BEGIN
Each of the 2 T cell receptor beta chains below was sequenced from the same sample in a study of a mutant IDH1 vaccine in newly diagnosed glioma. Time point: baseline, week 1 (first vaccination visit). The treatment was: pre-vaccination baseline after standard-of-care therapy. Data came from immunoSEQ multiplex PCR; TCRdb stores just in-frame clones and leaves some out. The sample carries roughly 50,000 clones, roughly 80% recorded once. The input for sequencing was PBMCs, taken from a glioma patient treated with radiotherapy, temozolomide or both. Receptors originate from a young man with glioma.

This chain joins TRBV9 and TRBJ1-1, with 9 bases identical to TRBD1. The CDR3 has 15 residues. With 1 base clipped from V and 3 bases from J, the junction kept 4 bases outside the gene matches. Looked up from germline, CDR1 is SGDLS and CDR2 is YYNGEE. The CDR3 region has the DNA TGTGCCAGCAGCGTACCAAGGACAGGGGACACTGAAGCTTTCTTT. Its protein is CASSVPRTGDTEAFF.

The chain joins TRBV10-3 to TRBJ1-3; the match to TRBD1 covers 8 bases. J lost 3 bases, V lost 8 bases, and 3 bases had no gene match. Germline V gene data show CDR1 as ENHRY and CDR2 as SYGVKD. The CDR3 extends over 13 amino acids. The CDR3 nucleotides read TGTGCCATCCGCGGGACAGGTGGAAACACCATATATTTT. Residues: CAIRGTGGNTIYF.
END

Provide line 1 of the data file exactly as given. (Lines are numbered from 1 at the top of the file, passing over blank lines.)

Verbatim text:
Each of the 2 T cell receptor beta chains below was sequenced from the same sample in a study of a mutant IDH1 vaccine in newly diagnosed glioma. Time point: baseline, week 1 (first vaccination visit). The treatment was: pre-vaccination baseline after standard-of-care therapy. Data came from immunoSEQ multiplex PCR; TCRdb stores just in-frame clones and leaves some out. The sample carries roughly 50,000 clones, roughly 80% recorded once. The input for sequencing was PBMCs, taken from a glioma patient treated with radiotherapy, temozolomide or both. Receptors originate from a young man with glioma.